However, the shock is that the warming trend extracted from the marine vessels was copied to the buoys time series. It means that an increasing linear function was simply added to the buoys' time series for the temperature – to make them more "well-behaved". Surprisingly for them ;-), once they added an increasing function to the temperature as a function of time, the slope (warming trend) extracted via the linear regression has increased! This surprising mathematical result must be the holy 884th sign of global warming that everyone was looking for!

You see what's going on. The warming trend indicated by the buoys – a project that was specifically designed by scientists to measure the temperature of the ocean – was completely erased by Karl et al. The time series was detrended and the trend was replaced by another trend extracted from a different source, one that wasn't meant to measure temperatures scientifically. Great.

They say that every year, the global warming has to be getting worse and they have so much evidence. But they must be terribly unlucky because in the only two decades in which we had numerous diverse projects specifically designed by scientists to measure temperatures, all of the professional one seem to say that there is a "hiatus" throughout this 20-year period. So the faith finally has to depend on upside down medieval trees and engines in outdated marine vessels.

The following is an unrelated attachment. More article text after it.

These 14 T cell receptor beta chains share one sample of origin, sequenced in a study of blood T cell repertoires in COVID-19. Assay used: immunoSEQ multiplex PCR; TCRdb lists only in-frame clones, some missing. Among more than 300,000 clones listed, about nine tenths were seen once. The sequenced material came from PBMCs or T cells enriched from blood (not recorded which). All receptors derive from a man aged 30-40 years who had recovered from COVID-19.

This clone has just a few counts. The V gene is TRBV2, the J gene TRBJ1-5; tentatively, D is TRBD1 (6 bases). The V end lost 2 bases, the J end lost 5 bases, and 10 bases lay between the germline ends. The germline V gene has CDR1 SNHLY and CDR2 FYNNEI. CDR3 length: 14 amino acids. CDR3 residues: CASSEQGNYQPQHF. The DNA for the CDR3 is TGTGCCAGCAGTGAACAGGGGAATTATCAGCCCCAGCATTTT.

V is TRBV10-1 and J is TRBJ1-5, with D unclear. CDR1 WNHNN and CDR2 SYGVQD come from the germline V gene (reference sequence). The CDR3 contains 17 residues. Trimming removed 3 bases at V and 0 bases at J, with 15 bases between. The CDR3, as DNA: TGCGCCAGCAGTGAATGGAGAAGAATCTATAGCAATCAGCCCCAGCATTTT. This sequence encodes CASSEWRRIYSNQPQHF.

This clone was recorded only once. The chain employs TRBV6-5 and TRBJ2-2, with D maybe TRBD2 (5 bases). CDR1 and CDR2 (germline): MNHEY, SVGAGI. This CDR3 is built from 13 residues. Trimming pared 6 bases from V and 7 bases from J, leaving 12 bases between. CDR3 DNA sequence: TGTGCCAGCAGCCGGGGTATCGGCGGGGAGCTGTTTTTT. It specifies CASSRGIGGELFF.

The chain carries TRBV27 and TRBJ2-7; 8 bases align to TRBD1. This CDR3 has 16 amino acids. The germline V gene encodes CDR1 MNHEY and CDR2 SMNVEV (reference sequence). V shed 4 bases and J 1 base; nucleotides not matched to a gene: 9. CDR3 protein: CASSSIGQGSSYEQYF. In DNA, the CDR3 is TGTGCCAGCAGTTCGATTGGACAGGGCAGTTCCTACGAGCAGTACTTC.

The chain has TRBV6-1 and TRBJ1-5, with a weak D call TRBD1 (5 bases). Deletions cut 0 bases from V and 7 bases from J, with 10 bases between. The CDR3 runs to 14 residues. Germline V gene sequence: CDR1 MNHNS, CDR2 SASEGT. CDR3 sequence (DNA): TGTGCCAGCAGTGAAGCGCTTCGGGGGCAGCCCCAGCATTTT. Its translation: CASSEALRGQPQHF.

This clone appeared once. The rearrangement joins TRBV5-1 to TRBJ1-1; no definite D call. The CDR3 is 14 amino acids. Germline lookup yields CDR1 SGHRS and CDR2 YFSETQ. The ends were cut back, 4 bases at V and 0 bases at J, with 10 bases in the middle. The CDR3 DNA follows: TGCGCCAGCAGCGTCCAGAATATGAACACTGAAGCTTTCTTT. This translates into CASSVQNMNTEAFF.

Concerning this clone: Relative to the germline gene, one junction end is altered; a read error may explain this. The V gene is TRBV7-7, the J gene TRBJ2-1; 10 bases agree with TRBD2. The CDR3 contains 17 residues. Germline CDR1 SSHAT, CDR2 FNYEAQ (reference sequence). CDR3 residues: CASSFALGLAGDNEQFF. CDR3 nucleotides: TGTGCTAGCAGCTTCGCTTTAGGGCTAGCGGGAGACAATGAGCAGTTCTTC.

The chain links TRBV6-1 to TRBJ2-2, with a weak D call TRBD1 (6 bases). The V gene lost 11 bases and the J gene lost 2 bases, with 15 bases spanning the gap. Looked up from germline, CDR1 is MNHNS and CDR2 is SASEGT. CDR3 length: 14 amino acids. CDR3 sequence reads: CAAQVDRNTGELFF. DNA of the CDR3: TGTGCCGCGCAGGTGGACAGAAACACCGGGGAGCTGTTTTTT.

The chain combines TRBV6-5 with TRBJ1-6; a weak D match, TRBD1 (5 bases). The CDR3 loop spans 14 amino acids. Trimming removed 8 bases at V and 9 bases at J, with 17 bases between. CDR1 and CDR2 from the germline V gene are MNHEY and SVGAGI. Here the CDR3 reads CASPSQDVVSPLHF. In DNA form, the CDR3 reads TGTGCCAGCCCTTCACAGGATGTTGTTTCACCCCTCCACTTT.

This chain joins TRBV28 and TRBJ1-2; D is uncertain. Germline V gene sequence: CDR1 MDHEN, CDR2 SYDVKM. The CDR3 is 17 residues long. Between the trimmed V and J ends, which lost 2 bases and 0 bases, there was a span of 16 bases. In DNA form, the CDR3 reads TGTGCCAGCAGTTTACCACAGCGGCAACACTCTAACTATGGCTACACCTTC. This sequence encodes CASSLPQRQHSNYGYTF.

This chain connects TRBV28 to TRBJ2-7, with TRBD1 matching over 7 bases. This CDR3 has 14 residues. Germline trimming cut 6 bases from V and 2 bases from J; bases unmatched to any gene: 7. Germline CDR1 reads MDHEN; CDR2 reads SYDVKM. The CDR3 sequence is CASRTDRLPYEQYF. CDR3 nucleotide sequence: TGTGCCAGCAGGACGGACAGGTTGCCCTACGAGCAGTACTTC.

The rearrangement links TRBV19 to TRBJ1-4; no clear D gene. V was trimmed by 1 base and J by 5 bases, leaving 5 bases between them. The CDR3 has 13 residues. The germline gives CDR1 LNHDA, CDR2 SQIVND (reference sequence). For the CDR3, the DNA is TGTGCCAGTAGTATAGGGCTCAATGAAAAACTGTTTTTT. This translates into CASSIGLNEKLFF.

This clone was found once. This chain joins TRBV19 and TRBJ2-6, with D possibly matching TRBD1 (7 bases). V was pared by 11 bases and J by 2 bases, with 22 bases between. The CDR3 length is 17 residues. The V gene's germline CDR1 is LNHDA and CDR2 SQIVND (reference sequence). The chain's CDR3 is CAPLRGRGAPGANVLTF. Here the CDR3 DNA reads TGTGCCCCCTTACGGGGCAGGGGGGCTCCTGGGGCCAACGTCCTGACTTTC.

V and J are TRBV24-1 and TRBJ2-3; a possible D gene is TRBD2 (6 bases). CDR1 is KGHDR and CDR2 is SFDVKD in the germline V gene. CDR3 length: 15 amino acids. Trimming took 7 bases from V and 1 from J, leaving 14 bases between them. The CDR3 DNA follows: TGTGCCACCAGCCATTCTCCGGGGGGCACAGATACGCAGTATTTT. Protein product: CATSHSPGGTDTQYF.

If you're not dull, you will ask: Why didn't they do just the opposite? They could have repaired the trend from the marine vessels for them to agree with the lower trend from the buoys. You won't find any answer to this question except for the reminder that the marine vessels have existed for a longer time. That's great but their long-lived existence in no way implies that their measurement of the trend since 1998 is more accurate than the trend measured from the buoys.

I will be happy to listen to another explanation that I overlooked but the conclusion seems totally obvious to me. The trend was "copied" in this way in order to spread the highest trends that randomly appeared in a dataset to all other datasets. It was done simply because the authors prefer higher trends. Higher trends mean higher grants.

Imagine that you have 10 sources of temperature measurements that have produced their estimates for the "global warming" trend (in °C per century). Let us assume that the numbers are randomly and Gaussian-normally distributed around the right value, which I call 1, with the standard deviation, also 1 (by the way, a pretty reasonable distribution for the warming trend). You will get numbers such as
{2.17, 0.34, -1.53, 0.95, 1.56, -0.18, -0.95, 0.29, 0.38, 1.66}
I produced this output in Mathematica command
Round[RandomVariate[NormalDistribution[1, 1], 10], 0.01]